Core scripture: “Therefore, if anyone is in Christ, the new creation has come: The old has gone, the new is here!” (2 Corinthians 5:17)
Message: My six-year-old shoved me away from the bus yelling, “No, Daddy! Don’t leave!” Tears racked him. Anger. He was flirting with an all-out tantrum. This was going to be more painful than expected! I was leaving last Sunday, Father’s Day no less, for a week-long trip to chaperone a bunch of middle school kids to Camp Cyokamo, a beautiful church camp in Alba, Missouri. It was odd, but I had a feeling God was going to be up to something. I just didn’t know what. I gave my little buddy a bear hug while fighting my own tears and hopped on, quickly overwhelmed by the variety of personalities inside.
The middle school student is quite distinguishable amongst the different grade levels. I knew that all too well. Middle school has been my home away from home, teaching 7th grade since 2004, and it was no different on the bus. The 7th graders attempted to gain a sugar rush through Skittles, Twizzlers, and Sour Patch Kids. The 8th graders listened to some YouTube song about Kool aid. And ah yes, we can’t forget the adorable 6th graders, two of whom decided to dig a fort in the luggage in the back, peeking their heads out like gophers. Call me crazy, but these are my clientele. My peeps. And I happen to enjoy the heck out of working with them.
We arrived just in time to claim a bunk—try to imagine about 75 bunkbeds stacked together Marine style in a long cabin—and grab a quick bite to eat. Can’t go wrong with pizza. It reminded me elementary school, little lukewarm rectangles, but it tasted delicious. I even snagged a second piece from a camper who wasn’t hungry. After learning all the camp rules in the chapel, we broke into small groups for the first time. I was assigned six raw 6th grade boys, the same kids that were playing “the floor is lava” when I was seeking out a bunk. The same kids that chase each other around the bunkhouse, giggling like elves and screaming like … like … would it be awful if I described their voices as feminine? Puberty has still eluded them.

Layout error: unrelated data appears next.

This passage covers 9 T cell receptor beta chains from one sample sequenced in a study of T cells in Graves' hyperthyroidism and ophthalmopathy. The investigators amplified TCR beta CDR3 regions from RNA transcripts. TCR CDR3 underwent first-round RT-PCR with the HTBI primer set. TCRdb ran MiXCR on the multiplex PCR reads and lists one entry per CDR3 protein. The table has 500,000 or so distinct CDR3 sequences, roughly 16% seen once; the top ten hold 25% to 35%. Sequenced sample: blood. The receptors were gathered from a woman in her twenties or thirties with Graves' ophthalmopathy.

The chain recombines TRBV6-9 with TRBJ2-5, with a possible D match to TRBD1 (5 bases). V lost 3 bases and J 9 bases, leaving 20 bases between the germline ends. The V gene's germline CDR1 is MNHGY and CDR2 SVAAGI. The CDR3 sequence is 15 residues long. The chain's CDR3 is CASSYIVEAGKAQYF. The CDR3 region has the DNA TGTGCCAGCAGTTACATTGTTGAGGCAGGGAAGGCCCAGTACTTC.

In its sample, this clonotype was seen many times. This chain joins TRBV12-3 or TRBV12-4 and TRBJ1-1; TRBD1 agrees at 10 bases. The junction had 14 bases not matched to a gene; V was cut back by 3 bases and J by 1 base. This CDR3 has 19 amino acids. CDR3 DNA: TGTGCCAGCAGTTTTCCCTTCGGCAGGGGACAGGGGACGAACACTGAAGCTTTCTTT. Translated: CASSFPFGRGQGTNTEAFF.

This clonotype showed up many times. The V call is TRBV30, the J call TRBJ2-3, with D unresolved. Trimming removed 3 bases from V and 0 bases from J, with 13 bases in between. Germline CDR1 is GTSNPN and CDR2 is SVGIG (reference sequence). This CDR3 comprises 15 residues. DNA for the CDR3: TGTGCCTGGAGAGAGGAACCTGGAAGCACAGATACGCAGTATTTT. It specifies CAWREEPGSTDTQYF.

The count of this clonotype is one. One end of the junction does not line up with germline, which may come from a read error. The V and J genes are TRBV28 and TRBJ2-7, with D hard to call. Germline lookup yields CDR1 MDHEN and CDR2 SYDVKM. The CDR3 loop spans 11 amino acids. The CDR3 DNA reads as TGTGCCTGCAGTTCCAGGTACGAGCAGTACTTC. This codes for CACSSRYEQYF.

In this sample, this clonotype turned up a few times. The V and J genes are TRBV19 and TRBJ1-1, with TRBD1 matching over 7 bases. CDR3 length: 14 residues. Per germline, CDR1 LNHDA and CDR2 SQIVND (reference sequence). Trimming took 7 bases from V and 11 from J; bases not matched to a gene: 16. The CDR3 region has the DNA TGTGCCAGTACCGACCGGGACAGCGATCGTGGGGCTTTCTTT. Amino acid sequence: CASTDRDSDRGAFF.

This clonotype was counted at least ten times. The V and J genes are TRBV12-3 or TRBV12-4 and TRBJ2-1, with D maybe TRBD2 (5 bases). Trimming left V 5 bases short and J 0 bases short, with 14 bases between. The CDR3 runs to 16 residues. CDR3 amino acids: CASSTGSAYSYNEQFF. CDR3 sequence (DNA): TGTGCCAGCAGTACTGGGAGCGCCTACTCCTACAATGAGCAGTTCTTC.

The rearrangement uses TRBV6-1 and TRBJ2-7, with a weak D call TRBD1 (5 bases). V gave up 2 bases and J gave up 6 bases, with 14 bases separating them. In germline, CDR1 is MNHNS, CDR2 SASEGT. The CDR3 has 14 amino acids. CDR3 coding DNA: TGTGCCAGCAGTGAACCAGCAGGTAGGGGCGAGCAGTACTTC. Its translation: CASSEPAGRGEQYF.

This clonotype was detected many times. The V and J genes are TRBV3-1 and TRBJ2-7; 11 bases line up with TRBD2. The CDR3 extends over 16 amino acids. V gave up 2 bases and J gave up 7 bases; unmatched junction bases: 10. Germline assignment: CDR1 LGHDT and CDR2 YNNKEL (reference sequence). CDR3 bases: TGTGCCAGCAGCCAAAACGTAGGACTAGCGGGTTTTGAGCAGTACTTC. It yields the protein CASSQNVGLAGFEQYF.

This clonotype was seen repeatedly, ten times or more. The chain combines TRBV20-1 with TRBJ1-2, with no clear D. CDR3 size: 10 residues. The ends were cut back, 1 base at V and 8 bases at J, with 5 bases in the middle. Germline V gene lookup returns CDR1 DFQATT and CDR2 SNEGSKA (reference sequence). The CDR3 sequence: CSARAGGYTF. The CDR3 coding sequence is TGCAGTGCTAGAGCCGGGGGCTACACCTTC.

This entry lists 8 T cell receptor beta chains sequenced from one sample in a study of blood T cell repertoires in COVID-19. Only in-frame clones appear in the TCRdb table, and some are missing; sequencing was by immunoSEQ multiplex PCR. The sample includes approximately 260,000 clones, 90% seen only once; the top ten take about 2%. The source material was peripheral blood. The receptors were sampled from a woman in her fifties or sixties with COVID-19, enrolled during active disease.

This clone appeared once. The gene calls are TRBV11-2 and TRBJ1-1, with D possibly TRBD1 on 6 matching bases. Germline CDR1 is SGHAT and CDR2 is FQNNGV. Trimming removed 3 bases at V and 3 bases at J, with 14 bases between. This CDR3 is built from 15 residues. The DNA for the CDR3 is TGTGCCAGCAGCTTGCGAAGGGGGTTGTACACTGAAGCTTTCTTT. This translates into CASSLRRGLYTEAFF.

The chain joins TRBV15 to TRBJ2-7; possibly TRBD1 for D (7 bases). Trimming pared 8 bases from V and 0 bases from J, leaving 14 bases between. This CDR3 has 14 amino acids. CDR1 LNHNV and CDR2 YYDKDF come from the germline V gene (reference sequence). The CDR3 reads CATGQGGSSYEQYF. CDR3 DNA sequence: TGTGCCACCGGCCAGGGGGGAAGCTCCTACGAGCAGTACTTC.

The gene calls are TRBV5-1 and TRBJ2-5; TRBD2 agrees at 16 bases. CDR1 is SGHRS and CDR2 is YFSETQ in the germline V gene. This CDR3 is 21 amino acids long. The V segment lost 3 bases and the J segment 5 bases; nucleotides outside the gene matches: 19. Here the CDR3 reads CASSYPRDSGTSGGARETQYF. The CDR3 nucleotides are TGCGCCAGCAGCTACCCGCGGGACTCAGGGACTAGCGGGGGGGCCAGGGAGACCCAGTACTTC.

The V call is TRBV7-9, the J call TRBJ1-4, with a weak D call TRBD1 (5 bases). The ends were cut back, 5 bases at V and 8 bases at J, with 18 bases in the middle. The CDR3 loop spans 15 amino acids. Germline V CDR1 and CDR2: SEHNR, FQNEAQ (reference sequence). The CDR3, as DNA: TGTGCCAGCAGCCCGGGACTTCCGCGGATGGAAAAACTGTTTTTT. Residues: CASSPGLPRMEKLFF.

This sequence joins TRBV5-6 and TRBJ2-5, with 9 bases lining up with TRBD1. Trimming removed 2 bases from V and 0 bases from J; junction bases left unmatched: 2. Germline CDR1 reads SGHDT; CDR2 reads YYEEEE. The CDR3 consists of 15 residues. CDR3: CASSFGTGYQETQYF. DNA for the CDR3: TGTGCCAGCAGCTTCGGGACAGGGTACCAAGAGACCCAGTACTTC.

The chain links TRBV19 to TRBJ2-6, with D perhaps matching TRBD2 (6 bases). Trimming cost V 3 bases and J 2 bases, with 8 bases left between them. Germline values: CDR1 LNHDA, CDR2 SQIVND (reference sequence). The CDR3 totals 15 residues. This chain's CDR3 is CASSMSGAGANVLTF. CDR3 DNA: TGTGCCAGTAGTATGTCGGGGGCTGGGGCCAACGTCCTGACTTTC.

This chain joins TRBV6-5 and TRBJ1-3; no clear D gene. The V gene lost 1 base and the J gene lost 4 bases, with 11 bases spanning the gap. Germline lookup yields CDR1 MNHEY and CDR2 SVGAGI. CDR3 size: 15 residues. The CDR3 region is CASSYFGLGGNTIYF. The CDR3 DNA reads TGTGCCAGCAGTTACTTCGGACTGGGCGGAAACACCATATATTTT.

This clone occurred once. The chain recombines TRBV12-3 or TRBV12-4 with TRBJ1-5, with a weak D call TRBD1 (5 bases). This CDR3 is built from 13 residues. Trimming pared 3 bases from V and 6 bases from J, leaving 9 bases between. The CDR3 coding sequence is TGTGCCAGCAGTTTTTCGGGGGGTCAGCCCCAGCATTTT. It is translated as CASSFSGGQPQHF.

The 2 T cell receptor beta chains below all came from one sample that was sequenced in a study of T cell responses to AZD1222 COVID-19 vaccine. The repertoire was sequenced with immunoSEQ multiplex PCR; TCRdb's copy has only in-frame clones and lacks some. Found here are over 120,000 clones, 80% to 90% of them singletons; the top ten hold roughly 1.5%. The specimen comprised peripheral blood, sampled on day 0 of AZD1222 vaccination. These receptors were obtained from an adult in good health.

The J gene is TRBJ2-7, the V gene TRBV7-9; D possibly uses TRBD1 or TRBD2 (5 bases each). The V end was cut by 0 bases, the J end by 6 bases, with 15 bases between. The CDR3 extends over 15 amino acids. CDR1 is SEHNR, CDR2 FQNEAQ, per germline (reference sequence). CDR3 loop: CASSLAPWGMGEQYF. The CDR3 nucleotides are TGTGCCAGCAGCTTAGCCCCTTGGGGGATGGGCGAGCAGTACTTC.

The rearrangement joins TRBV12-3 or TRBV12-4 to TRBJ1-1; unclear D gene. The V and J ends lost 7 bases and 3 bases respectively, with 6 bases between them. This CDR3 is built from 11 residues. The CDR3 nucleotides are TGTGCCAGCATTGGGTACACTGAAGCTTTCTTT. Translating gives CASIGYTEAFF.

I had to scope them out. Having taught most all of them in Sunday school, I did know a little about them, but that was from when they were in 4th and 5th grade. They were somewhat more mature now. Key word there is somewhat. Yeah. Four out of six had been baptized or sprinkled. One kid said he attended church only when it was convenient, but the rest were regular attendees. I took them under my wing, attempting to add my own flair to break down sermons they were hearing. Day one was all about learning routine and having fun. It wasn’t until day two that the sponsors really got down to business.
You could feel something happening that second day. The sermons went deeper. The youth pastors and sponsors still had fun with the kids but began peppering the unreached kids and seekers with biblical wisdom. The kids felt it too. Some were nervous about it but they warmed to the idea of submitting to Christ. It was that night that one of my 6th graders, a missionary on leave from Africa by the name of Will, pulled me off to the side.
“Mr. Clint?” he asked hesitantly. “I was thinking about being baptized.”
This is what you sign up for! One problem … I had never had this conversation before. Ever. And he was asking me of all people. Lucky me, right? I talked him through it, asked him what he was feeling, prayed over him, and took him to our youth pastor. We both talked to him, prayed over him again, and let him go think about it. I almost laughed when he came running back to me within minutes, saying he was totally ready. It worked out perfectly. Will’s brother was leaving that next afternoon, and his dad was making the trip to pick him up. Dad decided to bring the whole family up to watch the occasion and baptized his son in the pool that Wednesday afternoon.